- 14 Dec 2017
FOI reference: FOI/17/02832
Date received: 21 November 2017
Date responded: 13 December 2017
i. any or all correspondence between Transport Scotland and Serco Caledonian Sleeper Ltd (SCSL) relating to the withdrawal of the standard solo sleeper fare: and
ii. any and all internal correspondence held in Transport Scotland relating to this change including but not limited to the initial request, internal decision-making process and outcome.
2. I enclose a copy of the information you requested as follows:
i. an E-Mail from SCSL to Transport Scotland dated 23 February 2016, attaching;
a. a presentation setting out Caledonian Sleeper's Product Plan for 2016;
b. a covering letter from Serco Caledonian Sleeper Ltd
ii. an E-Mail from SCSL to Transport Scotland dated 1 April 2016 setting out SCSL's rationale for withdrawing the standard solo sleeper fare; and
iii. a submission to the Minister for Transport and the Islands recommending Transport Scotland agreement to the withdrawal of the fare.
3. Whilst our aim is to provide information whenever possible, in this instance it has been necessary to redact some of the information you have requested because exemptions under Sections 30(b)(i) (free and frank provision of advice) and 33(1)(b) (commercial interests) of FOISA apply.
Reasons for not providing information
Exemptions apply, subject to the public interest test.
An exemption under section 30(b)(i) of FOISA (free and frank provision of advice) applies to some of the information requested – namely sections of the submission to the Minister for Transport and the Islands. This exemption applies because disclosure would, or would be likely to, inhibit substantially the free and frank provision of advice. This exemption recognises the need for officials to have a private space within which to provide free and frank advice to Ministers before the Scottish Government reaches a settled public view. Disclosing the content of free and frank advice on Caledonian Sleeper's May 2016 fares changes and marketing campaigns would substantially inhibit the provision of such advice in the future, particularly because this advice related to sensitive and commercial information.
This exemption is subject to the 'public interest test'. Taking account of all the circumstances of this case, therefore, we have considered whether the public interest in disclosing the information outweighs the public interest in applying the exemption. We have found that, on balance, the public interest lies in favour of upholding the exemption. We recognise that there is a public interest in disclosing information as part of open, transparent and accountable government, and to inform public debate. There is a greater public interest, however, in allowing a private space within which officials can provide full and frank advice to Ministers as part of the process of exploring and refining the Government's position on train operating company fares policies. This private thinking space is essential to enable all options to be properly considered, based on the best available advice, so that good decisions can be taken. Disclosure of such advice would be likely to undermine the full and frank discussion of issues between Ministers and officials, which in turn will undermine the quality of the decision-making process, which would not be in the public interest.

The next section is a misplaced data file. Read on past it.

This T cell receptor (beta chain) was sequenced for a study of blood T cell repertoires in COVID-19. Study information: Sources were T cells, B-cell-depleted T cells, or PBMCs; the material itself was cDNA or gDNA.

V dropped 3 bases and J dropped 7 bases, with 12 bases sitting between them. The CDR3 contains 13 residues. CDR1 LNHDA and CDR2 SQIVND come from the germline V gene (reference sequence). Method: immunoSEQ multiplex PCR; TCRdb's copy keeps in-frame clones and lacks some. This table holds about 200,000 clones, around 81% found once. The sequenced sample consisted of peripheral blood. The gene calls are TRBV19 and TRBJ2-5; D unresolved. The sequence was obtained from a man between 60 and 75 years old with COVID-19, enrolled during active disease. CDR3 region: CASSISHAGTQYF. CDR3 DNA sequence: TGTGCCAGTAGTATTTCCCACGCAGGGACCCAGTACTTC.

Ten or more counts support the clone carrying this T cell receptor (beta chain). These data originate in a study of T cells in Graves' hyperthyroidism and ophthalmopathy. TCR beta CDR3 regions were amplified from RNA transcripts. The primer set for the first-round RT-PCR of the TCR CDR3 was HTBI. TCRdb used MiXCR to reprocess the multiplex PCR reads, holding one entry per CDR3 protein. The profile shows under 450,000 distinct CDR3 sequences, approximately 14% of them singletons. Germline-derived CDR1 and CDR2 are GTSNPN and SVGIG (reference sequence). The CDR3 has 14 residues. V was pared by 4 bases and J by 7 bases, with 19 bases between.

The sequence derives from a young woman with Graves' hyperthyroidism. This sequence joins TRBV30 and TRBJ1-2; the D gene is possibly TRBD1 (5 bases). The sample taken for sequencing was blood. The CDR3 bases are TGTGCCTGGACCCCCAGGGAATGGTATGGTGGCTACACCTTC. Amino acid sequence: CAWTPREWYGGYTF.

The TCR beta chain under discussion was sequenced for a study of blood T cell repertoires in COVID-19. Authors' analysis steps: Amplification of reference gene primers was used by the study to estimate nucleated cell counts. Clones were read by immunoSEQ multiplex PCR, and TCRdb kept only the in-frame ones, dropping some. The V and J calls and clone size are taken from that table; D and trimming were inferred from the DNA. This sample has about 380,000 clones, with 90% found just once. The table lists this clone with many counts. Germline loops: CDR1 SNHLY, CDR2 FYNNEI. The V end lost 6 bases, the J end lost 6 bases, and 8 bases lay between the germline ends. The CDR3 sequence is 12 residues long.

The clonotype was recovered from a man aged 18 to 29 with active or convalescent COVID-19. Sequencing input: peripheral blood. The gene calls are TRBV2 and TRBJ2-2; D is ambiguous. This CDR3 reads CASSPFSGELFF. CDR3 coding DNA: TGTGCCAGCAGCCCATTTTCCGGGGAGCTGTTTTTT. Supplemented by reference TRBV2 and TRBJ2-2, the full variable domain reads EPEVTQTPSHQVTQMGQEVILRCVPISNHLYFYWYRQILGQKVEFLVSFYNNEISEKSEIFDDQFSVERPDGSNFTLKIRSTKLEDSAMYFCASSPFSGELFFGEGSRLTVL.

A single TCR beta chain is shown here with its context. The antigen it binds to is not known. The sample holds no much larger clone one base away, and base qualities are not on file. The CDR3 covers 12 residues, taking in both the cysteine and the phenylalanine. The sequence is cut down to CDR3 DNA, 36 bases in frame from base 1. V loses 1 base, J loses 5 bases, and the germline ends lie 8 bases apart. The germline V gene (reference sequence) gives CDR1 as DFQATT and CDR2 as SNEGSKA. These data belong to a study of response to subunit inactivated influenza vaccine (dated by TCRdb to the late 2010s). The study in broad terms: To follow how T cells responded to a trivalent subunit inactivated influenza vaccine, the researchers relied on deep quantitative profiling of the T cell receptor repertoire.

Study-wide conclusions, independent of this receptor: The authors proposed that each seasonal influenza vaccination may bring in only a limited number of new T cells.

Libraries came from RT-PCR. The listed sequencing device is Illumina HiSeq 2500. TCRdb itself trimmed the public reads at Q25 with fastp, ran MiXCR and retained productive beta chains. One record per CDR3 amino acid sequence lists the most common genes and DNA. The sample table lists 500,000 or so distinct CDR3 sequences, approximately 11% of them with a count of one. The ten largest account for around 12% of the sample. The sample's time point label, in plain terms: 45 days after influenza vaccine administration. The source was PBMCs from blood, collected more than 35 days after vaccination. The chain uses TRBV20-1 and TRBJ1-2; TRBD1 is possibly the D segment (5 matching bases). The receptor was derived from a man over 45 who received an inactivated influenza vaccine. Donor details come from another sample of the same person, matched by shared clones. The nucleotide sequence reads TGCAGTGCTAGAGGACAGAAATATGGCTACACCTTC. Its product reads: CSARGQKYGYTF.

An exemption under section 33(1)(b) of FOISA (commercial interests) applies to some the information requested – namely sections of the E-Mail exchanges between Serco Caledonian Sleeper Ltd and Transport Scotland and sections of the presentation attached to one of these E-Mails. This exemption applies because disclosure of this particular information would, or would be likely to, prejudice substantially the commercial interests of Serco Caledonian Sleeper Ltd. It would reveal details of Serco's marketing strategy that could potentially give Serco's competitors an advantage in future rail franchise competitions.
This exemption is subject to the 'public interest test'. Taking account of all the circumstances of this case, therefore, we have considered if the public interest in disclosing the information outweighs the public interest in applying the exemption. We have found that, on balance, the public interest lies in favour of upholding the exemption. We recognise that there is a public interest in disclosing information as part of open and transparent government, and to help account for the expenditure of public money. There is a greater public interest, however, in protecting the commercial interests of companies which tender for and enter into Scottish Government contracts, to ensure that we are always able to obtain the best value for public money.
The Scottish Government is committed to publishing all information released in response to Freedom of Information requests. View all FOI responses at http://www.gov.scot/foi-responses
Please quote the FOI reference
Central Enquiry Unit
Phone: 0300 244 4000
The Scottish Government
St Andrew's House